Crowding Our Planet
Although our numbers have become immense, we're not spread evenly across the face of the planet.
By Thomas Hayden
Photo: Crowd of faces
Photograph by Fritz Hoffmann

There are now 6.8 billion of us as of 2009—a doubling since the 1960s and four times as many as just a century ago. As a result, more and more places on the globe are fantastically, swarmingly crowded, especially cities along the coastlines, where people keep settling in ever greater densities. Yet a full city today can mean an empty village or town across the country, or on the other side of the world. Our growth has taken place in surprising ways.

The human population continues to expand by more than 200,000 people every day. With more than one billion teenagers in the world today just now reaching their most fertile years, we can expect the boom in births to continue for decades to come. The latest UN projections have the global population reaching 9.2 billion by the middle of this century. Even that colossal number may be too small, however, since it's based on the assumption that family sizes will drop throughout developing regions—an assumption no way guaranteed to hold true. After significant progress from the 1970s on, family planning efforts have faltered in many areas in recent years, leading to population spikes in dozens of countries in the Middle East, Africa, and elsewhere.

Some of the worst predictions of a generation ago—global famine, widespread resource exhaustion—have not come to pass on a global scale. Yet from the crowded streets of Lagos and Mumbai (Bombay), to the suburban sprawl of the United States, to disappearing tropical forests around the world, the harmful effects of more people than the planet can comfortably support are apparent almost anywhere we look.

Not all countries grow the same, of course. Virtually all of the expected population increase in the near future will come in developing countries, while the population of the more developed countries would be declining slightly, were it not for large-scale migration. In much of Europe, where explosive growth started with the industrial revolution two centuries ago, and in Korea, Japan, and elsewhere, national populations have stabilized or are starting to contract. This brings challenges of its own, as successively smaller generations struggle to care for and support their elders.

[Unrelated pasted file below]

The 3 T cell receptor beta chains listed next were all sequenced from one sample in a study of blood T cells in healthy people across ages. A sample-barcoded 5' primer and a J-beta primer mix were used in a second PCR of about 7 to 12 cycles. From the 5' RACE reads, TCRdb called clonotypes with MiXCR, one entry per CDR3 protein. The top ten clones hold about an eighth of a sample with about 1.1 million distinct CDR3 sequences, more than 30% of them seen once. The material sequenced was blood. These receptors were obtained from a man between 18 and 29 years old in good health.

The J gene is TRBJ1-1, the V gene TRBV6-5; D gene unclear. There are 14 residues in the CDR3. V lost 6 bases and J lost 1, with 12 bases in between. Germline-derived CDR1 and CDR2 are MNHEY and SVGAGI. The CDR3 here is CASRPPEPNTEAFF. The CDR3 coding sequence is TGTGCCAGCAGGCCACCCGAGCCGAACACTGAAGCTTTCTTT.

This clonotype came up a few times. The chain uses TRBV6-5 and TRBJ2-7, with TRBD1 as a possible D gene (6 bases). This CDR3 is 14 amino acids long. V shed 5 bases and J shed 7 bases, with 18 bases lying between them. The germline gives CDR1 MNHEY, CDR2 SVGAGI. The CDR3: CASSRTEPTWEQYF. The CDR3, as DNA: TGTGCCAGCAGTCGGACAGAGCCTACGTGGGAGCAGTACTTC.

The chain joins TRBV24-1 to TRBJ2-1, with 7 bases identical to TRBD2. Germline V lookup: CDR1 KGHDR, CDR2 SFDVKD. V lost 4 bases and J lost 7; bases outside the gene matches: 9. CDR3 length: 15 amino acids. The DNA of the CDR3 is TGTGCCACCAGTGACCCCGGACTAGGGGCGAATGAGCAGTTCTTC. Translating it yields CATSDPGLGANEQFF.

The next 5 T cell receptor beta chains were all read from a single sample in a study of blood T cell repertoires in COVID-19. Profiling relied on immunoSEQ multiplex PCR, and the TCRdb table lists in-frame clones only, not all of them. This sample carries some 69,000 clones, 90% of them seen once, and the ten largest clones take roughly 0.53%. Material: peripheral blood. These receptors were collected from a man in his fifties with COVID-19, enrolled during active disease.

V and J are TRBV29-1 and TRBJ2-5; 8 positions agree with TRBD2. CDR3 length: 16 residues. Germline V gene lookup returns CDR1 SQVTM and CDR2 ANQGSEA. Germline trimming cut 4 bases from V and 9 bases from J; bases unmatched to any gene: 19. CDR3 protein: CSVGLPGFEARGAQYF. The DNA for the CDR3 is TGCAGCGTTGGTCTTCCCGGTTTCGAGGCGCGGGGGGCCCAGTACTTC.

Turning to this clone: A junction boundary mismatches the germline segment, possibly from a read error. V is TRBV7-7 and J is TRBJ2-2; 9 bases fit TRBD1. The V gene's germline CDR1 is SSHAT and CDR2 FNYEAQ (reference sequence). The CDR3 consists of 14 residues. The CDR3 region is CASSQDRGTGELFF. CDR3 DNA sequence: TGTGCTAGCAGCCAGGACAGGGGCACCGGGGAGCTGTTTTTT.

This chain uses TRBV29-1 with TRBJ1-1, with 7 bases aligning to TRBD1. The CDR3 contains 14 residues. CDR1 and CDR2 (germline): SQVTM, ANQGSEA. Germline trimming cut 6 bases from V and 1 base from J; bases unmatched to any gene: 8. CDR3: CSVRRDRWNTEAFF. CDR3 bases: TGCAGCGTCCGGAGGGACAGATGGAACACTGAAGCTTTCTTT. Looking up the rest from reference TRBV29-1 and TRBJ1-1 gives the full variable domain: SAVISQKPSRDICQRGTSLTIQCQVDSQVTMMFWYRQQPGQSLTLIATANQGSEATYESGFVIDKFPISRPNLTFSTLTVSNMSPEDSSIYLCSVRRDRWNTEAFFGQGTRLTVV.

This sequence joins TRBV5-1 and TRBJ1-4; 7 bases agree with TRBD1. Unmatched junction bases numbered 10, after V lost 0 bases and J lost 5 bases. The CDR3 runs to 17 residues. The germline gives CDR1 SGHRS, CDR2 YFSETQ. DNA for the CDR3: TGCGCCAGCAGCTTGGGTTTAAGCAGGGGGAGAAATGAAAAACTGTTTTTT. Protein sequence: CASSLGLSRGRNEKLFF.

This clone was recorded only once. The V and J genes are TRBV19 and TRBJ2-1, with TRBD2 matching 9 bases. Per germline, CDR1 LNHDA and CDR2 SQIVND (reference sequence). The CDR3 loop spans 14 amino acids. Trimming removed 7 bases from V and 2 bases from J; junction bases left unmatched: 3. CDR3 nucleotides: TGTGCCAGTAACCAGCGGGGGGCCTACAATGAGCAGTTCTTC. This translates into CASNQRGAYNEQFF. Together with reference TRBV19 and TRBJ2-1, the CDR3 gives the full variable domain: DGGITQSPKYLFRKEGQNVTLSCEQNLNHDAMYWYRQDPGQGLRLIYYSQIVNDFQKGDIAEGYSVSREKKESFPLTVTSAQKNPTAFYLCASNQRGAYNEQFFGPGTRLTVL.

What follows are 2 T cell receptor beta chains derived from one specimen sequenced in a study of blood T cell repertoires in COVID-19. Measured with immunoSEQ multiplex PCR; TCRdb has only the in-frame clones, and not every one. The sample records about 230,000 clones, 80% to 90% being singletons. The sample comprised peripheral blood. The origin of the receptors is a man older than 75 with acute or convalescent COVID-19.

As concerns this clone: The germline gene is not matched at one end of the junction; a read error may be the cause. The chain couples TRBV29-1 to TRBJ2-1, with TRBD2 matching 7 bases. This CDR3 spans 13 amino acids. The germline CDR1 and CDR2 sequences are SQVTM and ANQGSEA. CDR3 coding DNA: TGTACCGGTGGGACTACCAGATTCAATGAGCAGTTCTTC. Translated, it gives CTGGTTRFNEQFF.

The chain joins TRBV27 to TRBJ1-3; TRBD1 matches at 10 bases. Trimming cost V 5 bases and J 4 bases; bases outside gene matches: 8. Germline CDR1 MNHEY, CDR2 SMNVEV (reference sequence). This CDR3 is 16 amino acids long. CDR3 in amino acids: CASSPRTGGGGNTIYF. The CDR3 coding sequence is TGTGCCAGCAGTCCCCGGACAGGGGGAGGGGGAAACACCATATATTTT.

These problems pale in comparison to the stresses of rapid population growth in the developing world, where the great majority of the growth continues to occur. Already in parts of Africa, the Middle East, South Asia, and Latin America, rapid population growth is contributing to grinding poverty, environmental degradation, political instability, or war.

Humanity is also on the move as never before. More than 3 percent of the global population—more than 200 million people—live outside their country of birth, and uncounted millions more have moved, or been moved, within their home borders. A great deal of this movement is forced, either by economic pressures or, increasingly, by damage to the environment or human conflict—both of which are exacerbated by rapid population growth.

Our numbers, our mobility, and the immediacy of communication all conspire to make Earth seem smaller, even as our impact upon it grows larger by the day. From climate change to resource depletion to species extinction and a hundred other planetary ills, every environmental issue is intensified by global population, and by the growing consumption of the wealthy and the growing desperation of the poor. If we are to preserve the biological wealth of our planet and increase the well-being of its people, we must first understand our own population dynamics.

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